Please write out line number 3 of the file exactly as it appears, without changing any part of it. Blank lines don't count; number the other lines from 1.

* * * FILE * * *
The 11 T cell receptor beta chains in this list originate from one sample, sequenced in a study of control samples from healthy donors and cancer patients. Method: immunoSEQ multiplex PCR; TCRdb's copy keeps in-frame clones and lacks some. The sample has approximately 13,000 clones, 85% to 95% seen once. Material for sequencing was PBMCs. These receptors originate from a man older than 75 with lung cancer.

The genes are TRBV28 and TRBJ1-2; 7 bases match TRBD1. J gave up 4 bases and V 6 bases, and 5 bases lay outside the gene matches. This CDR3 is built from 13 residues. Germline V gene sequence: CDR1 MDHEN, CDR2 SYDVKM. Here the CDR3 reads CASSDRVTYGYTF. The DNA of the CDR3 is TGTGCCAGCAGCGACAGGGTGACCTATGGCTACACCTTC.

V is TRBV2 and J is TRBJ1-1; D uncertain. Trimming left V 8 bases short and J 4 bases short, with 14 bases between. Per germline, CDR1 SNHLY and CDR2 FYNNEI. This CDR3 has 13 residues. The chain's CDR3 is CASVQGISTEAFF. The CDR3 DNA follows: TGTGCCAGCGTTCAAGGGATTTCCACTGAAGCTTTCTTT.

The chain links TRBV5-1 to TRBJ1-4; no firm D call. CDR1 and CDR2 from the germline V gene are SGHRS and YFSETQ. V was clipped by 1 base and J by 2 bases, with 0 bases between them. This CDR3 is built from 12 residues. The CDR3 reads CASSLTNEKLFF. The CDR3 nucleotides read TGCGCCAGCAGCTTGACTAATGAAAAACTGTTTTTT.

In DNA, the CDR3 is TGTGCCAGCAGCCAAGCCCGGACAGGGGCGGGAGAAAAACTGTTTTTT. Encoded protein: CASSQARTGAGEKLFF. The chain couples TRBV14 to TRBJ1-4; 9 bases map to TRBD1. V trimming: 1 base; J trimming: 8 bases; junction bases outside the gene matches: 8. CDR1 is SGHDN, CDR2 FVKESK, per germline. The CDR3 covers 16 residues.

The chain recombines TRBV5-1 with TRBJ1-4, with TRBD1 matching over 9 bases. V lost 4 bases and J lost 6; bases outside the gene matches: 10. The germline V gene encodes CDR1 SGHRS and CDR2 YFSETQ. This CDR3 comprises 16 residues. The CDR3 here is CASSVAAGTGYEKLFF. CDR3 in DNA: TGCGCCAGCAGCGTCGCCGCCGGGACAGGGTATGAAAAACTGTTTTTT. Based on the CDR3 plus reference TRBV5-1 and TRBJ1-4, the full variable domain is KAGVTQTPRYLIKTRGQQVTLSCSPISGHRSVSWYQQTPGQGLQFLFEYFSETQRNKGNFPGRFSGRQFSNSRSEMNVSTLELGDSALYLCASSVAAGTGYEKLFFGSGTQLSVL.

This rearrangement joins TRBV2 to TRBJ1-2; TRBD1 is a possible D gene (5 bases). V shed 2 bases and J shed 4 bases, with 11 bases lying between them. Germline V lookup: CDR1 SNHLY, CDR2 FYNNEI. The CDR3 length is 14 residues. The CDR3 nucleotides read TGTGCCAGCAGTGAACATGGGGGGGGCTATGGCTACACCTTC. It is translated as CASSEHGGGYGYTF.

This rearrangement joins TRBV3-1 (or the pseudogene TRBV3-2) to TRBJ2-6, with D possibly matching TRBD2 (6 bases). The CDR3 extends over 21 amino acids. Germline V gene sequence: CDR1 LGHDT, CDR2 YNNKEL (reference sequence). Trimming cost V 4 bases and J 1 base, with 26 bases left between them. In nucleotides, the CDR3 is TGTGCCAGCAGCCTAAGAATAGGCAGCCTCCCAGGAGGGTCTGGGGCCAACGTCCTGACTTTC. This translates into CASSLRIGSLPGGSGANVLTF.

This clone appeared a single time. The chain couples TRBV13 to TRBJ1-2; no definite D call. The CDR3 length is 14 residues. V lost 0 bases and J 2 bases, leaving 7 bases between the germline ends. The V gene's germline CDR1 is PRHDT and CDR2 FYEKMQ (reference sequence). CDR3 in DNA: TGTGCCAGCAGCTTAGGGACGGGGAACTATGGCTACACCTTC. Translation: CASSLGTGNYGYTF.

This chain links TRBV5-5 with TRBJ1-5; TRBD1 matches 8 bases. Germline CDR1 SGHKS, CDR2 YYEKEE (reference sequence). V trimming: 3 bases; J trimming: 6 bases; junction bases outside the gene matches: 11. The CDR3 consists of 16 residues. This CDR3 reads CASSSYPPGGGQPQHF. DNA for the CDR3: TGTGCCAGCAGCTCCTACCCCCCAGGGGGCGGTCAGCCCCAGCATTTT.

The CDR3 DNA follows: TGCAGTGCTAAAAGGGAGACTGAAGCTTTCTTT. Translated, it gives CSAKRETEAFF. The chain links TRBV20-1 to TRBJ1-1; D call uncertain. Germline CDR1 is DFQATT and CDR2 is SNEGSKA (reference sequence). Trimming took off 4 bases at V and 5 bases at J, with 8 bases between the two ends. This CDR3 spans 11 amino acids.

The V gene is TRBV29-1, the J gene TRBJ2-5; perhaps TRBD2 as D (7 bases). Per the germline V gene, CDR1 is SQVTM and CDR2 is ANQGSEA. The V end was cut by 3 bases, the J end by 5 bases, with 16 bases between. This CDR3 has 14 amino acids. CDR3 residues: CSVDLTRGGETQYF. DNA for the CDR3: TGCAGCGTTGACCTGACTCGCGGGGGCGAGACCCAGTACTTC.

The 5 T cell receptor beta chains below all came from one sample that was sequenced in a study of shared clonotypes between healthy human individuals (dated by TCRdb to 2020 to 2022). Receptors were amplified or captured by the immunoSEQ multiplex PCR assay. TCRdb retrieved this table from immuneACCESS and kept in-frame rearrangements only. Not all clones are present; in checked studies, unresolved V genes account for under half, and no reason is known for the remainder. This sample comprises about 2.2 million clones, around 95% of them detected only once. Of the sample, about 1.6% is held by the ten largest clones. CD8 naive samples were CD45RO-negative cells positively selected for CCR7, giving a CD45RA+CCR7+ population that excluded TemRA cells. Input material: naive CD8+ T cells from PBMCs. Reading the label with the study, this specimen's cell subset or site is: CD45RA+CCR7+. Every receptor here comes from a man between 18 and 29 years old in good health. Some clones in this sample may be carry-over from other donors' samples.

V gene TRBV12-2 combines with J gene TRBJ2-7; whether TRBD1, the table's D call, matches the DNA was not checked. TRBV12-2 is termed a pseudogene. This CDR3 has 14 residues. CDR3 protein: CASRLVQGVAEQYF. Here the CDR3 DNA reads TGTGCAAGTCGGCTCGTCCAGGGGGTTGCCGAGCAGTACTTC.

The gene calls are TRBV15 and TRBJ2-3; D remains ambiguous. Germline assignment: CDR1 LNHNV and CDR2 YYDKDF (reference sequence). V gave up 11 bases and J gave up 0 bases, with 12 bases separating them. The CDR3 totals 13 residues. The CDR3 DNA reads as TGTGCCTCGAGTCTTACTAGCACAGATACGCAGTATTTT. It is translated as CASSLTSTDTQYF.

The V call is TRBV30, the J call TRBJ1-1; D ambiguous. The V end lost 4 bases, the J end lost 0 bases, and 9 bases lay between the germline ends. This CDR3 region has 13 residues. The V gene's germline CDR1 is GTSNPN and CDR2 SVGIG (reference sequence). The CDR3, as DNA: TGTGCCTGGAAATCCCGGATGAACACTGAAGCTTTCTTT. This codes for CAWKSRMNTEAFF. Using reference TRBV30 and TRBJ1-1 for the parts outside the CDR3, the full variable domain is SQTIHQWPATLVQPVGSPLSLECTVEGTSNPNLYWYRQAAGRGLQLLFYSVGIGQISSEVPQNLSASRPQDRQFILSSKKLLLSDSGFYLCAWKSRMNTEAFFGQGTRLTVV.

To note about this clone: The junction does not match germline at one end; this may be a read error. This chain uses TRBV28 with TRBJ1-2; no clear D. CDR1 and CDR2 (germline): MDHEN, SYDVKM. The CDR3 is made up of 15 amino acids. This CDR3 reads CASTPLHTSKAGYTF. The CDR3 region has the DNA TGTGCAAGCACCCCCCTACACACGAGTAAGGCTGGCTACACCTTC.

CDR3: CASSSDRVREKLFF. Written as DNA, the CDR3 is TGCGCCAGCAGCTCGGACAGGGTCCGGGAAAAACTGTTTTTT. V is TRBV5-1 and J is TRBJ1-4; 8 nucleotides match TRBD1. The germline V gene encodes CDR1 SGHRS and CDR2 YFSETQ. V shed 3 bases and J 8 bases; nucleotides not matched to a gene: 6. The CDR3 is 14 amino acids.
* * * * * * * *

V is TRBV2 and J is TRBJ1-1; D uncertain. Trimming left V 8 bases short and J 4 bases short, with 14 bases between. Per germline, CDR1 SNHLY and CDR2 FYNNEI. This CDR3 has 13 residues. The chain's CDR3 is CASVQGISTEAFF. The CDR3 DNA follows: TGTGCCAGCGTTCAAGGGATTTCCACTGAAGCTTTCTTT.